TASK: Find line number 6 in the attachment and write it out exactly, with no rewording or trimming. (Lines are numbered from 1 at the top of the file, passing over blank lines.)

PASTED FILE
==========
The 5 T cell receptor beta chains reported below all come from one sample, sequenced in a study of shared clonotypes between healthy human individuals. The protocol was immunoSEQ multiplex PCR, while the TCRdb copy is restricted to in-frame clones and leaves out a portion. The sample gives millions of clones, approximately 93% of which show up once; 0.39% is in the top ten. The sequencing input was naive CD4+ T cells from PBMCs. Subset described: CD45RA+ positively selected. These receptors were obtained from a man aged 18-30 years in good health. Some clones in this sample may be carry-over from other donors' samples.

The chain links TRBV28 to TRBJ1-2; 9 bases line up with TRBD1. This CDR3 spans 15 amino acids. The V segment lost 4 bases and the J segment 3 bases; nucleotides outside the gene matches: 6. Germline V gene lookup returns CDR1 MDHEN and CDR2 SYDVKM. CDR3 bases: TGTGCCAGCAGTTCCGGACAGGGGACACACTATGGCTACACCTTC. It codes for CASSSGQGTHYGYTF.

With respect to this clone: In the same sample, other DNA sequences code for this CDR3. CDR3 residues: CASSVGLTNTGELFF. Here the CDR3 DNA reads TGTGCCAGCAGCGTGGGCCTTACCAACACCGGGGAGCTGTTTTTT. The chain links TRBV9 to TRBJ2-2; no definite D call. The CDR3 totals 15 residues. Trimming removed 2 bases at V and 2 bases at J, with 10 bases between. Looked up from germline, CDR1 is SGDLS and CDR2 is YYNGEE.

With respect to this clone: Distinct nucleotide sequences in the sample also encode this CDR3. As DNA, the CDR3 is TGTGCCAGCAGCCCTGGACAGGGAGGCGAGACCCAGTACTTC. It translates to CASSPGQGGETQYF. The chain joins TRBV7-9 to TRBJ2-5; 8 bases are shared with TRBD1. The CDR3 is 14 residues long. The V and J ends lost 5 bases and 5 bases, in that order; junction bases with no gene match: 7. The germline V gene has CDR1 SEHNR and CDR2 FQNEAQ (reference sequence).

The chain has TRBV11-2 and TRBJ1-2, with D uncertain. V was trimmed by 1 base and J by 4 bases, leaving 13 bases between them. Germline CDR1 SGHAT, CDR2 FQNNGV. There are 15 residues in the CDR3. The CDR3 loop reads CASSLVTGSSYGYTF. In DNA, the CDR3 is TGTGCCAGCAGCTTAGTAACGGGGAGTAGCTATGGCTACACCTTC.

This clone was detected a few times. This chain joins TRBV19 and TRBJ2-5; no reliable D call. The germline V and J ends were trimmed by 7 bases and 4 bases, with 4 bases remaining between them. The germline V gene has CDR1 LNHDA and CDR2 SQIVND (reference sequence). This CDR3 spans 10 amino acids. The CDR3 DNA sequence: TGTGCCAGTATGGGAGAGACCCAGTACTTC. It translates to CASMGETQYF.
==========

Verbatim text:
This clone was detected a few times. This chain joins TRBV19 and TRBJ2-5; no reliable D call. The germline V and J ends were trimmed by 7 bases and 4 bases, with 4 bases remaining between them. The germline V gene has CDR1 LNHDA and CDR2 SQIVND (reference sequence). This CDR3 spans 10 amino acids. The CDR3 DNA sequence: TGTGCCAGTATGGGAGAGACCCAGTACTTC. It translates to CASMGETQYF.